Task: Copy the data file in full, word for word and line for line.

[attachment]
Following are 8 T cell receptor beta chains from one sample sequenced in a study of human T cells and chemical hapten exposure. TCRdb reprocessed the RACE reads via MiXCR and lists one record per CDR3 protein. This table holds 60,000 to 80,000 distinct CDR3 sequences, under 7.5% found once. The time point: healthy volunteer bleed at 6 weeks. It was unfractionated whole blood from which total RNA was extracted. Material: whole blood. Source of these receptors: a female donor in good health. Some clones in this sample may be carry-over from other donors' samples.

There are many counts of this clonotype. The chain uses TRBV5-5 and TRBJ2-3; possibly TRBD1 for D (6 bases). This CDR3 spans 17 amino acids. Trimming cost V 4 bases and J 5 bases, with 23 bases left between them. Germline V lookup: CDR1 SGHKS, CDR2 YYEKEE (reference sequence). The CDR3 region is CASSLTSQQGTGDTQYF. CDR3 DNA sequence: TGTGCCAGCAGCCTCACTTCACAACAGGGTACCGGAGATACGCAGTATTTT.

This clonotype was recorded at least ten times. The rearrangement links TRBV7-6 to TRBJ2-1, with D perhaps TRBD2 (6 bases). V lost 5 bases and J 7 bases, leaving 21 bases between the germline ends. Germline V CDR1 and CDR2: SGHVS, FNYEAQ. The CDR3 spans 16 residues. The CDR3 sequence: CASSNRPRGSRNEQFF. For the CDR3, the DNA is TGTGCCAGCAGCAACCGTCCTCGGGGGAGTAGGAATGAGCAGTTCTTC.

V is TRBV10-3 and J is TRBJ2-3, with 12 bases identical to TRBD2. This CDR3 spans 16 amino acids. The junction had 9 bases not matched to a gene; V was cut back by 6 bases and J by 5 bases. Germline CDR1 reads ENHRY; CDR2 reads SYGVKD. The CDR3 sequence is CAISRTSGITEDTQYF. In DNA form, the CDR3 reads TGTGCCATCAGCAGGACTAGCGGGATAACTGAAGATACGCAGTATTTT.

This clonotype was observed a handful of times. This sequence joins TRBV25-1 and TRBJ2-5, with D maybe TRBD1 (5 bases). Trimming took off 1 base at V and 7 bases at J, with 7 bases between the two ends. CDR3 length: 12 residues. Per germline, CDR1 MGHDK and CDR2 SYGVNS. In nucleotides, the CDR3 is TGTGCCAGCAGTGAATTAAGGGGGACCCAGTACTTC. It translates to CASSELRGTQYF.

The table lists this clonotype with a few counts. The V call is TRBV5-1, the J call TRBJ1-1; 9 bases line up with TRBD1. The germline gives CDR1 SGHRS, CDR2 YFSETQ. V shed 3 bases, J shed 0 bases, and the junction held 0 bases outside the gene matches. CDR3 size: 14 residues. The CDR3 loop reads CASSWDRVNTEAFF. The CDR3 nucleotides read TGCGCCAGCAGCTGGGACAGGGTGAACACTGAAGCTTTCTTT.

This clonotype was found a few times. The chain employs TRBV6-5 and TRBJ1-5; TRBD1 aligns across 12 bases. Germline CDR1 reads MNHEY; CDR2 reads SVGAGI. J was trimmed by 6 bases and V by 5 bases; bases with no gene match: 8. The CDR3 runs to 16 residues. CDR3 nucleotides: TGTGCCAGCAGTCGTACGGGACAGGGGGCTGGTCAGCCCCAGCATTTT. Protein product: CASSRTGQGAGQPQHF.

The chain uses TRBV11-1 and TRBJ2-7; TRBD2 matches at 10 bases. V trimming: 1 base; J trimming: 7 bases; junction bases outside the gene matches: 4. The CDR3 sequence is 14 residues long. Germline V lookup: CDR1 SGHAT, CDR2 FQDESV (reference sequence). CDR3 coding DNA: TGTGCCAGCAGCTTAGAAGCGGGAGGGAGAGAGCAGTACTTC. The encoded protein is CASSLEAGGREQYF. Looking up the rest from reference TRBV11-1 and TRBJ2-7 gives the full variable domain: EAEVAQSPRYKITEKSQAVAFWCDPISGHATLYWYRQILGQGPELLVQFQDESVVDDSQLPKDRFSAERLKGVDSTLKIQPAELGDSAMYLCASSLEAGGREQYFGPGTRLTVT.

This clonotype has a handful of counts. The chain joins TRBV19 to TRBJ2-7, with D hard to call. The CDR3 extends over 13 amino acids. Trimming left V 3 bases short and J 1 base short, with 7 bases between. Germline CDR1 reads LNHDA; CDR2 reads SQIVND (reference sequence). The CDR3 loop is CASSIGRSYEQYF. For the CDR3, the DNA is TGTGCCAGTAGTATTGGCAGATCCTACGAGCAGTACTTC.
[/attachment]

Following are 8 T cell receptor beta chains from one sample sequenced in a study of human T cells and chemical hapten exposure. TCRdb reprocessed the RACE reads via MiXCR and lists one record per CDR3 protein. This table holds 60,000 to 80,000 distinct CDR3 sequences, under 7.5% found once. The time point: healthy volunteer bleed at 6 weeks. It was unfractionated whole blood from which total RNA was extracted. Material: whole blood. Source of these receptors: a female donor in good health. Some clones in this sample may be carry-over from other donors' samples.

There are many counts of this clonotype. The chain uses TRBV5-5 and TRBJ2-3; possibly TRBD1 for D (6 bases). This CDR3 spans 17 amino acids. Trimming cost V 4 bases and J 5 bases, with 23 bases left between them. Germline V lookup: CDR1 SGHKS, CDR2 YYEKEE (reference sequence). The CDR3 region is CASSLTSQQGTGDTQYF. CDR3 DNA sequence: TGTGCCAGCAGCCTCACTTCACAACAGGGTACCGGAGATACGCAGTATTTT.

This clonotype was recorded at least ten times. The rearrangement links TRBV7-6 to TRBJ2-1, with D perhaps TRBD2 (6 bases). V lost 5 bases and J 7 bases, leaving 21 bases between the germline ends. Germline V CDR1 and CDR2: SGHVS, FNYEAQ. The CDR3 spans 16 residues. The CDR3 sequence: CASSNRPRGSRNEQFF. For the CDR3, the DNA is TGTGCCAGCAGCAACCGTCCTCGGGGGAGTAGGAATGAGCAGTTCTTC.

V is TRBV10-3 and J is TRBJ2-3, with 12 bases identical to TRBD2. This CDR3 spans 16 amino acids. The junction had 9 bases not matched to a gene; V was cut back by 6 bases and J by 5 bases. Germline CDR1 reads ENHRY; CDR2 reads SYGVKD. The CDR3 sequence is CAISRTSGITEDTQYF. In DNA form, the CDR3 reads TGTGCCATCAGCAGGACTAGCGGGATAACTGAAGATACGCAGTATTTT.

This clonotype was observed a handful of times. This sequence joins TRBV25-1 and TRBJ2-5, with D maybe TRBD1 (5 bases). Trimming took off 1 base at V and 7 bases at J, with 7 bases between the two ends. CDR3 length: 12 residues. Per germline, CDR1 MGHDK and CDR2 SYGVNS. In nucleotides, the CDR3 is TGTGCCAGCAGTGAATTAAGGGGGACCCAGTACTTC. It translates to CASSELRGTQYF.

The table lists this clonotype with a few counts. The V call is TRBV5-1, the J call TRBJ1-1; 9 bases line up with TRBD1. The germline gives CDR1 SGHRS, CDR2 YFSETQ. V shed 3 bases, J shed 0 bases, and the junction held 0 bases outside the gene matches. CDR3 size: 14 residues. The CDR3 loop reads CASSWDRVNTEAFF. The CDR3 nucleotides read TGCGCCAGCAGCTGGGACAGGGTGAACACTGAAGCTTTCTTT.

This clonotype was found a few times. The chain employs TRBV6-5 and TRBJ1-5; TRBD1 aligns across 12 bases. Germline CDR1 reads MNHEY; CDR2 reads SVGAGI. J was trimmed by 6 bases and V by 5 bases; bases with no gene match: 8. The CDR3 runs to 16 residues. CDR3 nucleotides: TGTGCCAGCAGTCGTACGGGACAGGGGGCTGGTCAGCCCCAGCATTTT. Protein product: CASSRTGQGAGQPQHF.

The chain uses TRBV11-1 and TRBJ2-7; TRBD2 matches at 10 bases. V trimming: 1 base; J trimming: 7 bases; junction bases outside the gene matches: 4. The CDR3 sequence is 14 residues long. Germline V lookup: CDR1 SGHAT, CDR2 FQDESV (reference sequence). CDR3 coding DNA: TGTGCCAGCAGCTTAGAAGCGGGAGGGAGAGAGCAGTACTTC. The encoded protein is CASSLEAGGREQYF. Looking up the rest from reference TRBV11-1 and TRBJ2-7 gives the full variable domain: EAEVAQSPRYKITEKSQAVAFWCDPISGHATLYWYRQILGQGPELLVQFQDESVVDDSQLPKDRFSAERLKGVDSTLKIQPAELGDSAMYLCASSLEAGGREQYFGPGTRLTVT.

This clonotype has a handful of counts. The chain joins TRBV19 to TRBJ2-7, with D hard to call. The CDR3 extends over 13 amino acids. Trimming left V 3 bases short and J 1 base short, with 7 bases between. Germline CDR1 reads LNHDA; CDR2 reads SQIVND (reference sequence). The CDR3 loop is CASSIGRSYEQYF. For the CDR3, the DNA is TGTGCCAGTAGTATTGGCAGATCCTACGAGCAGTACTTC.